If you have a WordPress website and have already learned HTML and CSS and you’re ready to take the next step into learning PHP so you can customize your site more, this is the tutorial for you. When I was first learning PHP, I looked all over to try to find a book that was specific to WordPress, so I could learn what I needed to know quickly and be able to use it right away. I never found that book, so I have now decided to write it myself. PHP is a huge subject, so I plan to break up this tutorial over the next few weeks to make it easier to digest. Please be sure to see the other tutorials as well.
DISCLAIMER: This is by no means a complete PHP tutorial. It is only the very basics that you need to know to enable you to make changes on your WordPress site as soon as possible. And by all means, you should continue your PHP training after this. Also, WordPress is changing constantly. What works today may not work or be the standard tomorrow. Please be sure to backup your work constantly. I can not express enough the need to backup your work any time you work with PHP. A misplaced comma, extra period, even an extra space can take down your whole site. I like to use the version method adding a new number to each revision of my files. That helps me keep track of changes and go back to the file that works at any time.
Okay, so let’s begin at the beginning.
A PHP script starts with
That lets the server know that the code is changing from regular HTML. If you are creating only PHP, that's all you will need at the beginning of the file, but if you're going to be using PHP with HTML, you will need to add ?> at the end of your PHP code to signify the closing of the php information. Also, any file that you create needs to end in .php. For example, functions.php. Also, all PHP statements are case sensitive, so watch those capitals! I recommend you don't use them unless necessary. So, to review- files using PHP should start with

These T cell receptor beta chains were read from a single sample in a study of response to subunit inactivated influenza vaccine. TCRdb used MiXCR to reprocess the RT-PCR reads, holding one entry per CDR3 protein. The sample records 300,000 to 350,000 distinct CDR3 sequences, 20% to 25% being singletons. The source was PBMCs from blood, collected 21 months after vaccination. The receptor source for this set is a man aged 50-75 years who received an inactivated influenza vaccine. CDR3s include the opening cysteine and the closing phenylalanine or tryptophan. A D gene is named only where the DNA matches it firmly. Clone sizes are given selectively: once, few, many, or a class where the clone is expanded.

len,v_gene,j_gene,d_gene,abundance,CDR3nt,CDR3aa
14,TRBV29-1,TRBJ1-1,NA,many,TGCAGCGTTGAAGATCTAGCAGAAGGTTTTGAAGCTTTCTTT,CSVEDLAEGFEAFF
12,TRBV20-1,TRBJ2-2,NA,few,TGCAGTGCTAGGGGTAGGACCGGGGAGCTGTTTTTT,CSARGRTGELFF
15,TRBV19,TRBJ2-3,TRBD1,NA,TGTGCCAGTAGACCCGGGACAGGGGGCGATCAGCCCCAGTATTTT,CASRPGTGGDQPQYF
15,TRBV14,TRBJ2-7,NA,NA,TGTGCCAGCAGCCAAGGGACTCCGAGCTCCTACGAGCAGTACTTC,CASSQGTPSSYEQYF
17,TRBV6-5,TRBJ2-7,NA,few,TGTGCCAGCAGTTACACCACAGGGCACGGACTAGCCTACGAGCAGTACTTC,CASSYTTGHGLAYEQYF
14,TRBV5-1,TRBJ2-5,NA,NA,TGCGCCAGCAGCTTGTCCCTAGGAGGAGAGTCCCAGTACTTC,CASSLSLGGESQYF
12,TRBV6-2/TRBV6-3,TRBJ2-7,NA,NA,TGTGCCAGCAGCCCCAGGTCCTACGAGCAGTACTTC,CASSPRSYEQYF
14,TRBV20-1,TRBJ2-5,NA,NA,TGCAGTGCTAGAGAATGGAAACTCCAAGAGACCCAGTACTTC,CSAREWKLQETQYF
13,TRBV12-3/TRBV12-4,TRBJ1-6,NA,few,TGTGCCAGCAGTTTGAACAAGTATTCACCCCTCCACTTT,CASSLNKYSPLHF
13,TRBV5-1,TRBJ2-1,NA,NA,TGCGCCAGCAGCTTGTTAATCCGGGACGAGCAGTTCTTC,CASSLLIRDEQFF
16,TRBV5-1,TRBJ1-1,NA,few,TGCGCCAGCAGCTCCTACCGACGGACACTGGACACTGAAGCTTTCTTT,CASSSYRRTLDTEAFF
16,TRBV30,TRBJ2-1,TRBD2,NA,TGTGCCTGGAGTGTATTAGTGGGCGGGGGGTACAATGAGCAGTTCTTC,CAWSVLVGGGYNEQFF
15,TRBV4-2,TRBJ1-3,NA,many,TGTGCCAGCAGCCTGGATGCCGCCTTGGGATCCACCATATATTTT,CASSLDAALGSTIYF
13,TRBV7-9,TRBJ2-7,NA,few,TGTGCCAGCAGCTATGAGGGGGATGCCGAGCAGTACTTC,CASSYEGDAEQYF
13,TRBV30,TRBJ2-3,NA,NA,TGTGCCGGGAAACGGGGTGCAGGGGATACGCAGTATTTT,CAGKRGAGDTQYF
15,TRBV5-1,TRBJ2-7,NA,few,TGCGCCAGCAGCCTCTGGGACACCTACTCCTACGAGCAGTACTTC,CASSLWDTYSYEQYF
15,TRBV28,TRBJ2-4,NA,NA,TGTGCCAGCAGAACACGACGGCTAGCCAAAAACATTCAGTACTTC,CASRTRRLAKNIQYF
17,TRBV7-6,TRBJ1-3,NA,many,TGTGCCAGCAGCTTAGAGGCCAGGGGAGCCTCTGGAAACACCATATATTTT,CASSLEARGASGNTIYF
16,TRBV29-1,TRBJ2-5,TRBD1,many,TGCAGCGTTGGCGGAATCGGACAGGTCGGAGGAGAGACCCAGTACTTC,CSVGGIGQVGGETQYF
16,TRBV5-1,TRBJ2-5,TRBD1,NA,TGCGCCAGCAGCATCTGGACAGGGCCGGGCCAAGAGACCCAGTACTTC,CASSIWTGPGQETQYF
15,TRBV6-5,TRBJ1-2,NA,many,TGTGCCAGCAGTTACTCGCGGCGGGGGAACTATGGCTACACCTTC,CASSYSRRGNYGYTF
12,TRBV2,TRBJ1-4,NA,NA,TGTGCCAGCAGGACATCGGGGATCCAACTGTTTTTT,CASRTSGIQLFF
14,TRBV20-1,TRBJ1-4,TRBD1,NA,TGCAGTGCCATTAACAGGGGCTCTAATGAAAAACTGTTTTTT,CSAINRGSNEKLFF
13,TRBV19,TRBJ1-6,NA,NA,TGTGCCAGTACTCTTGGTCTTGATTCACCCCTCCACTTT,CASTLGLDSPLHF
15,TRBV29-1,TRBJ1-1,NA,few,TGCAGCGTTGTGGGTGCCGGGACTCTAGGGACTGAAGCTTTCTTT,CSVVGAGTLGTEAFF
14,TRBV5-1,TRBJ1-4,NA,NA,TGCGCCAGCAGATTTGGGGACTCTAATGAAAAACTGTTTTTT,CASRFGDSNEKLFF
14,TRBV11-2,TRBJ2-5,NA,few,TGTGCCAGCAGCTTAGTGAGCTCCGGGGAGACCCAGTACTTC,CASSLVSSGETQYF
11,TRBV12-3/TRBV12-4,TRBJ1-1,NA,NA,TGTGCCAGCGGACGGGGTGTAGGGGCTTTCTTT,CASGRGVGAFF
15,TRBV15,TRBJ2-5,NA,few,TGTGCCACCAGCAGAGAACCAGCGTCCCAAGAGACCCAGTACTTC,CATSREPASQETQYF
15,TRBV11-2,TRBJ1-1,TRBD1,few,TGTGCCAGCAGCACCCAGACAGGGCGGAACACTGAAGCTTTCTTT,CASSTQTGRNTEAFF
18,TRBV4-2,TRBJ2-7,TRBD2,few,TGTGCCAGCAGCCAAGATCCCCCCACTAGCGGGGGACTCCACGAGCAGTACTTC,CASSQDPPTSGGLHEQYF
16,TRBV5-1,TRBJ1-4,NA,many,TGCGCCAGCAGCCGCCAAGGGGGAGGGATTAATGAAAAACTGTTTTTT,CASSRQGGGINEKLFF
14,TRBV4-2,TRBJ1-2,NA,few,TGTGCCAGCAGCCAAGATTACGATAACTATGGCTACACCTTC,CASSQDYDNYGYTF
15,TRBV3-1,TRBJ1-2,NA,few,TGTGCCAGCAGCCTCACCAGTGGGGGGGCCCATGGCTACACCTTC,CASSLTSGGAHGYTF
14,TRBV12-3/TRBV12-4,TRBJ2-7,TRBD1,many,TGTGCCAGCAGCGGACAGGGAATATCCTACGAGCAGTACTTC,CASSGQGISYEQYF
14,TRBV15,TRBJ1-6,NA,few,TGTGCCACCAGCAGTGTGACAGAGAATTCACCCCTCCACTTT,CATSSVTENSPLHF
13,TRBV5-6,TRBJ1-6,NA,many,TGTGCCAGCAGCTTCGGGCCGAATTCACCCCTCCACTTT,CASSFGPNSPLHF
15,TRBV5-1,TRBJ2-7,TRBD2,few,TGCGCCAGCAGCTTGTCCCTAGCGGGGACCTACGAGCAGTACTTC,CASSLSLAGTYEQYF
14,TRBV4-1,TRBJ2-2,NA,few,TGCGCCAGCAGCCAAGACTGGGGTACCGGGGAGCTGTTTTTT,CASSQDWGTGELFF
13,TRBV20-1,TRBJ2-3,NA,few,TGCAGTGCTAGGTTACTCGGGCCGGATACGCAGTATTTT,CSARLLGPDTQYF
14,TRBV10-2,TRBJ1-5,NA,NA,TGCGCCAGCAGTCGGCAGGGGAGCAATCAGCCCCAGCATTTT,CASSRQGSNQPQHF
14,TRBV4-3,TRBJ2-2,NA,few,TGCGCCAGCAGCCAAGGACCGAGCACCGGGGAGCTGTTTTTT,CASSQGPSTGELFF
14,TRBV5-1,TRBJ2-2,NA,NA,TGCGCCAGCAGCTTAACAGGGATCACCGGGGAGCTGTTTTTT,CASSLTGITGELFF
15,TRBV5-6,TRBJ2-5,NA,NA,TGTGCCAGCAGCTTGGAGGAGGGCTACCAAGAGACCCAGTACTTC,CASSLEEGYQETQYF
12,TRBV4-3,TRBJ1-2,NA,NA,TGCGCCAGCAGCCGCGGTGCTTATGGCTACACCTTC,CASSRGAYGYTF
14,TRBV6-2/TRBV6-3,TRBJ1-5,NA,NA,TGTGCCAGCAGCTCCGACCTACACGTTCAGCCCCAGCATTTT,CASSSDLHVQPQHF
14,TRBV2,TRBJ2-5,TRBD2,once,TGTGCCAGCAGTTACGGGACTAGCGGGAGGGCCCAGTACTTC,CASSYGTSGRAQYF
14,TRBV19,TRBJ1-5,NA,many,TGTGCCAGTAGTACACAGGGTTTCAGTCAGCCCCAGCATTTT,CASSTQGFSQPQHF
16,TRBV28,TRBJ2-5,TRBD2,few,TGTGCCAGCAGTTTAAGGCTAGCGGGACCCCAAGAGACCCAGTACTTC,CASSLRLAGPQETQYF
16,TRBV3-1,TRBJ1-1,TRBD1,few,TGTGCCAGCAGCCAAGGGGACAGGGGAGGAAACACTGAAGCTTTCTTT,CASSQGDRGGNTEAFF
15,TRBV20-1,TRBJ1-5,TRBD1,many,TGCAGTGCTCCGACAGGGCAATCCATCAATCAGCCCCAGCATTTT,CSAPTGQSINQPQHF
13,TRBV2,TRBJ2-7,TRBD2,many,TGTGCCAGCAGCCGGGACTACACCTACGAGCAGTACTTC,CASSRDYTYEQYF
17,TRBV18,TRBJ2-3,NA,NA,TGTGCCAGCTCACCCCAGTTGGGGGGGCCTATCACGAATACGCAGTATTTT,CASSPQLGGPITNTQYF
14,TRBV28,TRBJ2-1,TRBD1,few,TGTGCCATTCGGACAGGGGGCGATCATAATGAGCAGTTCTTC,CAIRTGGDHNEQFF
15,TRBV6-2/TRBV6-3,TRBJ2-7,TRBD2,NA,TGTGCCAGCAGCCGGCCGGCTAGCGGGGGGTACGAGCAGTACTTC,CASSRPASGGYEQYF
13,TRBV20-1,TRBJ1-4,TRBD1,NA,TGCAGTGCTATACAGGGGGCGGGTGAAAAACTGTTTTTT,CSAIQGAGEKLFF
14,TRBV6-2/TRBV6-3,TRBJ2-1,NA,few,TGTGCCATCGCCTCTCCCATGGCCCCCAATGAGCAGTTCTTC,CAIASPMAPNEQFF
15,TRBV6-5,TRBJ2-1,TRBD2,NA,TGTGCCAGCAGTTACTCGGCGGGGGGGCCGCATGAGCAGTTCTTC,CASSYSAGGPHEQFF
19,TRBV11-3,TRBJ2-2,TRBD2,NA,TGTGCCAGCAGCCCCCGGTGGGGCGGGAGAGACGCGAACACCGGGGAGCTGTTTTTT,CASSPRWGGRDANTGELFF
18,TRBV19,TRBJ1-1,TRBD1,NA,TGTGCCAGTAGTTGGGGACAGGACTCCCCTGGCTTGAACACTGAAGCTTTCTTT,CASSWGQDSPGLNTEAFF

and end with?>
You can then use HTML and then add more PHP by adding the
However, there is no?>
at the end of WordPress php files. Only use this ending if you will be adding other non-php code after it.
Pay attention to quote marks.
You will notice that single quotes and double quotes are often used interchangeably in php, but it is important to note their relationship to each other. If you create a statement with only one set of quotes, it doesn't matter if you choose single or double quotes, but I do recommend that you choose your favorite and stick with it for consistency. Consistency is very important in coding. For me, I prefer double quotes, since that is what you use in HTML. But, if you are using a statement that requires more than one set of quotes, you need to be aware that the quotes begin and end that section of the code. In order to use that second set of quotes, you need to use the other kind of quotes so you don't end section of the code prematurely.
For exampleecho "Click here";
Notice that the url has single quotes.
Also, if you need to use an apostrophe, you will need to use the backslash like this:$myVar='How\s it going?';
Each code line in PHP must end with a semicolon.
The semicolon is a separator and is used to distinguish one set of instructions from another.
Comments notations are the same as in CSS. So you can begin the line with two forward slash marks like this://This is a PHP comment line
or you can use the forward slash with the asterisk like this:/* This is a PHP comment block */
- there's no way around it, you are going to need to learn some.
Let's start with one of the basics:
echo - simply used to display something, so the following code with simply display on the screen as "Hello World!"
The WordPress Codex lays this out nicely for you here:
Luckily, like most vocabulary, these functions are designed with root words like "get", "is" and "remove" that help us understand exactly what these functions do.
See all the tutorials here: https://wpdecoder.com/topics/PHP-for-Wordpress